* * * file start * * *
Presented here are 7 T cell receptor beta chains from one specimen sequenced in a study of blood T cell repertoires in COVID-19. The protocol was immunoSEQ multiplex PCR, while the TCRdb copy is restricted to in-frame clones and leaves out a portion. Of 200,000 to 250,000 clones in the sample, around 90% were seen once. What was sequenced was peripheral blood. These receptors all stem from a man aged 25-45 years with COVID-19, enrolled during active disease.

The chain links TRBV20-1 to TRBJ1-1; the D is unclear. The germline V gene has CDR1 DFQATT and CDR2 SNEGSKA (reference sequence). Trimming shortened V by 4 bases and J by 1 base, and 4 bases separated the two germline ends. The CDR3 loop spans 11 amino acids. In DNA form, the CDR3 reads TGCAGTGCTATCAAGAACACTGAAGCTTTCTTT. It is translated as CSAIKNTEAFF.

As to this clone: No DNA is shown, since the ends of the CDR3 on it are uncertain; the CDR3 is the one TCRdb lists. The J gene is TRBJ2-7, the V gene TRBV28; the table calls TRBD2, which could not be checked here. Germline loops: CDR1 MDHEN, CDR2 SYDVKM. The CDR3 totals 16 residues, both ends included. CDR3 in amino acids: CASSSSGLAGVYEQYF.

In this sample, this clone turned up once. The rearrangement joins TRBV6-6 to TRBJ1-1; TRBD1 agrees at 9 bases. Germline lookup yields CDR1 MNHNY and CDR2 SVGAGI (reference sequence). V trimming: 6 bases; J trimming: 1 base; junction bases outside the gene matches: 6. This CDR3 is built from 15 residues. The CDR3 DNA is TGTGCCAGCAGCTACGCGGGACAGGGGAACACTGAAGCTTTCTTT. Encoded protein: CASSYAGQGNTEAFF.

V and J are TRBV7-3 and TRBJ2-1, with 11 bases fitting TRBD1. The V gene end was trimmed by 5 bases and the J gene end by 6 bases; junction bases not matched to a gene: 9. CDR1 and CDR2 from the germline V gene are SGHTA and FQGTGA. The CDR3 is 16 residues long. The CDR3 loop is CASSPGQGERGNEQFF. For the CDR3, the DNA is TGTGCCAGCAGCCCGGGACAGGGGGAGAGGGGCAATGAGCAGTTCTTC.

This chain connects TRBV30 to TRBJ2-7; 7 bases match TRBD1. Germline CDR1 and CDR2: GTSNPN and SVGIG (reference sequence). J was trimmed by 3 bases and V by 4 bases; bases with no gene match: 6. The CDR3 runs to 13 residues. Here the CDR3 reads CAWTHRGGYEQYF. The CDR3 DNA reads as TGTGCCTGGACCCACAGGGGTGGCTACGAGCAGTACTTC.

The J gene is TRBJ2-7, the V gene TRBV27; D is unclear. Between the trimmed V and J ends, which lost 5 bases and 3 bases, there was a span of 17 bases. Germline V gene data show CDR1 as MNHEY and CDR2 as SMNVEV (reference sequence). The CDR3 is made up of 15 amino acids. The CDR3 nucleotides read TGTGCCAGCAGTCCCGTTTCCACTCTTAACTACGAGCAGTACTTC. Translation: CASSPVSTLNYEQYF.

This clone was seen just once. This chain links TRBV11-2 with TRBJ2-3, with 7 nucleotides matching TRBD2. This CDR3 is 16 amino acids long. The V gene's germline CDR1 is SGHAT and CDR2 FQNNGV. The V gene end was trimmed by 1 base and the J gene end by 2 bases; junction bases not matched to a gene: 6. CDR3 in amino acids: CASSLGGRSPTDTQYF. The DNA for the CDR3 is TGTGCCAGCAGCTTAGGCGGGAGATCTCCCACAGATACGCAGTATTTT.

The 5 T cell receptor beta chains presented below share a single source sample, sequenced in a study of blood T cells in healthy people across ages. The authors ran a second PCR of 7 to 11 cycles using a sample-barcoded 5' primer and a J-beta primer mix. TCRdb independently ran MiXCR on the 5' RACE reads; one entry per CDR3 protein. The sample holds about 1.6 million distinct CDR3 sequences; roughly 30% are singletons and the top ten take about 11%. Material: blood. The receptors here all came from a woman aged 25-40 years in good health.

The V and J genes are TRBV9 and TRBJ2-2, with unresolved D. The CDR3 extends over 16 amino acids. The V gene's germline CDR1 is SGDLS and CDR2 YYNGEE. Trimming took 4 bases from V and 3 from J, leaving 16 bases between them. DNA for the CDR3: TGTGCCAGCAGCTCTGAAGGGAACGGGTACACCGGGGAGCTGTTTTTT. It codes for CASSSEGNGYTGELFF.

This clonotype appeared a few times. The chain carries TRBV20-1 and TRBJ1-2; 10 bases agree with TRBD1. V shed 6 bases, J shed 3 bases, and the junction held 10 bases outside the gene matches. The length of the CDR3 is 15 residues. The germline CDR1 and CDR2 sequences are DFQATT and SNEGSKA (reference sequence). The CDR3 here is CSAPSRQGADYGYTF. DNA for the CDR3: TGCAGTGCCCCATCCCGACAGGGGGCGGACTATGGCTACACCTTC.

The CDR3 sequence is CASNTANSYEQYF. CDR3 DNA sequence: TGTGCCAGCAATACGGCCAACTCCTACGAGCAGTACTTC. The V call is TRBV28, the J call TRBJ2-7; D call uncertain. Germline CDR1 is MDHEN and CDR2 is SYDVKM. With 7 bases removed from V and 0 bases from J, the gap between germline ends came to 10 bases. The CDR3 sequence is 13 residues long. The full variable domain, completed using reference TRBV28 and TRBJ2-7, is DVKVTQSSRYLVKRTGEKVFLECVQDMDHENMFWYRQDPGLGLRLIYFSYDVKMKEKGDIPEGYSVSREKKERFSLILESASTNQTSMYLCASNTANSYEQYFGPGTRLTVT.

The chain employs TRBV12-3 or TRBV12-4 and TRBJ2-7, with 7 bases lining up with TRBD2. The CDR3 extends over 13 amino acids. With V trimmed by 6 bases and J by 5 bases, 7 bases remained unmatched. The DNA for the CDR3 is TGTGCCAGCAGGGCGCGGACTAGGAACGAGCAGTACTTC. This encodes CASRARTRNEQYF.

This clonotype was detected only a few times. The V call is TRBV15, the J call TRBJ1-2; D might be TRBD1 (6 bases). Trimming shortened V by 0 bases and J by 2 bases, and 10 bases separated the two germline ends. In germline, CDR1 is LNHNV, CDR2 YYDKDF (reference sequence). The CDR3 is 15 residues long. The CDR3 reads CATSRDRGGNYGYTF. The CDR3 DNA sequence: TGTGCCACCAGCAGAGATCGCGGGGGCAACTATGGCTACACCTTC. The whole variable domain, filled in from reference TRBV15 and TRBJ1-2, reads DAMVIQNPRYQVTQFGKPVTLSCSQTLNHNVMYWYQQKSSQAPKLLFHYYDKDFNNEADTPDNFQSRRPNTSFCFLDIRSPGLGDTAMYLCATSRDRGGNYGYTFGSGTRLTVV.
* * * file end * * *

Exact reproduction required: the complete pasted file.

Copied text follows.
Presented here are 7 T cell receptor beta chains from one specimen sequenced in a study of blood T cell repertoires in COVID-19. The protocol was immunoSEQ multiplex PCR, while the TCRdb copy is restricted to in-frame clones and leaves out a portion. Of 200,000 to 250,000 clones in the sample, around 90% were seen once. What was sequenced was peripheral blood. These receptors all stem from a man aged 25-45 years with COVID-19, enrolled during active disease.

The chain links TRBV20-1 to TRBJ1-1; the D is unclear. The germline V gene has CDR1 DFQATT and CDR2 SNEGSKA (reference sequence). Trimming shortened V by 4 bases and J by 1 base, and 4 bases separated the two germline ends. The CDR3 loop spans 11 amino acids. In DNA form, the CDR3 reads TGCAGTGCTATCAAGAACACTGAAGCTTTCTTT. It is translated as CSAIKNTEAFF.

As to this clone: No DNA is shown, since the ends of the CDR3 on it are uncertain; the CDR3 is the one TCRdb lists. The J gene is TRBJ2-7, the V gene TRBV28; the table calls TRBD2, which could not be checked here. Germline loops: CDR1 MDHEN, CDR2 SYDVKM. The CDR3 totals 16 residues, both ends included. CDR3 in amino acids: CASSSSGLAGVYEQYF.

In this sample, this clone turned up once. The rearrangement joins TRBV6-6 to TRBJ1-1; TRBD1 agrees at 9 bases. Germline lookup yields CDR1 MNHNY and CDR2 SVGAGI (reference sequence). V trimming: 6 bases; J trimming: 1 base; junction bases outside the gene matches: 6. This CDR3 is built from 15 residues. The CDR3 DNA is TGTGCCAGCAGCTACGCGGGACAGGGGAACACTGAAGCTTTCTTT. Encoded protein: CASSYAGQGNTEAFF.

V and J are TRBV7-3 and TRBJ2-1, with 11 bases fitting TRBD1. The V gene end was trimmed by 5 bases and the J gene end by 6 bases; junction bases not matched to a gene: 9. CDR1 and CDR2 from the germline V gene are SGHTA and FQGTGA. The CDR3 is 16 residues long. The CDR3 loop is CASSPGQGERGNEQFF. For the CDR3, the DNA is TGTGCCAGCAGCCCGGGACAGGGGGAGAGGGGCAATGAGCAGTTCTTC.

This chain connects TRBV30 to TRBJ2-7; 7 bases match TRBD1. Germline CDR1 and CDR2: GTSNPN and SVGIG (reference sequence). J was trimmed by 3 bases and V by 4 bases; bases with no gene match: 6. The CDR3 runs to 13 residues. Here the CDR3 reads CAWTHRGGYEQYF. The CDR3 DNA reads as TGTGCCTGGACCCACAGGGGTGGCTACGAGCAGTACTTC.

The J gene is TRBJ2-7, the V gene TRBV27; D is unclear. Between the trimmed V and J ends, which lost 5 bases and 3 bases, there was a span of 17 bases. Germline V gene data show CDR1 as MNHEY and CDR2 as SMNVEV (reference sequence). The CDR3 is made up of 15 amino acids. The CDR3 nucleotides read TGTGCCAGCAGTCCCGTTTCCACTCTTAACTACGAGCAGTACTTC. Translation: CASSPVSTLNYEQYF.

This clone was seen just once. This chain links TRBV11-2 with TRBJ2-3, with 7 nucleotides matching TRBD2. This CDR3 is 16 amino acids long. The V gene's germline CDR1 is SGHAT and CDR2 FQNNGV. The V gene end was trimmed by 1 base and the J gene end by 2 bases; junction bases not matched to a gene: 6. CDR3 in amino acids: CASSLGGRSPTDTQYF. The DNA for the CDR3 is TGTGCCAGCAGCTTAGGCGGGAGATCTCCCACAGATACGCAGTATTTT.

The 5 T cell receptor beta chains presented below share a single source sample, sequenced in a study of blood T cells in healthy people across ages. The authors ran a second PCR of 7 to 11 cycles using a sample-barcoded 5' primer and a J-beta primer mix. TCRdb independently ran MiXCR on the 5' RACE reads; one entry per CDR3 protein. The sample holds about 1.6 million distinct CDR3 sequences; roughly 30% are singletons and the top ten take about 11%. Material: blood. The receptors here all came from a woman aged 25-40 years in good health.

The V and J genes are TRBV9 and TRBJ2-2, with unresolved D. The CDR3 extends over 16 amino acids. The V gene's germline CDR1 is SGDLS and CDR2 YYNGEE. Trimming took 4 bases from V and 3 from J, leaving 16 bases between them. DNA for the CDR3: TGTGCCAGCAGCTCTGAAGGGAACGGGTACACCGGGGAGCTGTTTTTT. It codes for CASSSEGNGYTGELFF.

This clonotype appeared a few times. The chain carries TRBV20-1 and TRBJ1-2; 10 bases agree with TRBD1. V shed 6 bases, J shed 3 bases, and the junction held 10 bases outside the gene matches. The length of the CDR3 is 15 residues. The germline CDR1 and CDR2 sequences are DFQATT and SNEGSKA (reference sequence). The CDR3 here is CSAPSRQGADYGYTF. DNA for the CDR3: TGCAGTGCCCCATCCCGACAGGGGGCGGACTATGGCTACACCTTC.

The CDR3 sequence is CASNTANSYEQYF. CDR3 DNA sequence: TGTGCCAGCAATACGGCCAACTCCTACGAGCAGTACTTC. The V call is TRBV28, the J call TRBJ2-7; D call uncertain. Germline CDR1 is MDHEN and CDR2 is SYDVKM. With 7 bases removed from V and 0 bases from J, the gap between germline ends came to 10 bases. The CDR3 sequence is 13 residues long. The full variable domain, completed using reference TRBV28 and TRBJ2-7, is DVKVTQSSRYLVKRTGEKVFLECVQDMDHENMFWYRQDPGLGLRLIYFSYDVKMKEKGDIPEGYSVSREKKERFSLILESASTNQTSMYLCASNTANSYEQYFGPGTRLTVT.

The chain employs TRBV12-3 or TRBV12-4 and TRBJ2-7, with 7 bases lining up with TRBD2. The CDR3 extends over 13 amino acids. With V trimmed by 6 bases and J by 5 bases, 7 bases remained unmatched. The DNA for the CDR3 is TGTGCCAGCAGGGCGCGGACTAGGAACGAGCAGTACTTC. This encodes CASRARTRNEQYF.

This clonotype was detected only a few times. The V call is TRBV15, the J call TRBJ1-2; D might be TRBD1 (6 bases). Trimming shortened V by 0 bases and J by 2 bases, and 10 bases separated the two germline ends. In germline, CDR1 is LNHNV, CDR2 YYDKDF (reference sequence). The CDR3 is 15 residues long. The CDR3 reads CATSRDRGGNYGYTF. The CDR3 DNA sequence: TGTGCCACCAGCAGAGATCGCGGGGGCAACTATGGCTACACCTTC. The whole variable domain, filled in from reference TRBV15 and TRBJ1-2, reads DAMVIQNPRYQVTQFGKPVTLSCSQTLNHNVMYWYQQKSSQAPKLLFHYYDKDFNNEADTPDNFQSRRPNTSFCFLDIRSPGLGDTAMYLCATSRDRGGNYGYTFGSGTRLTVV.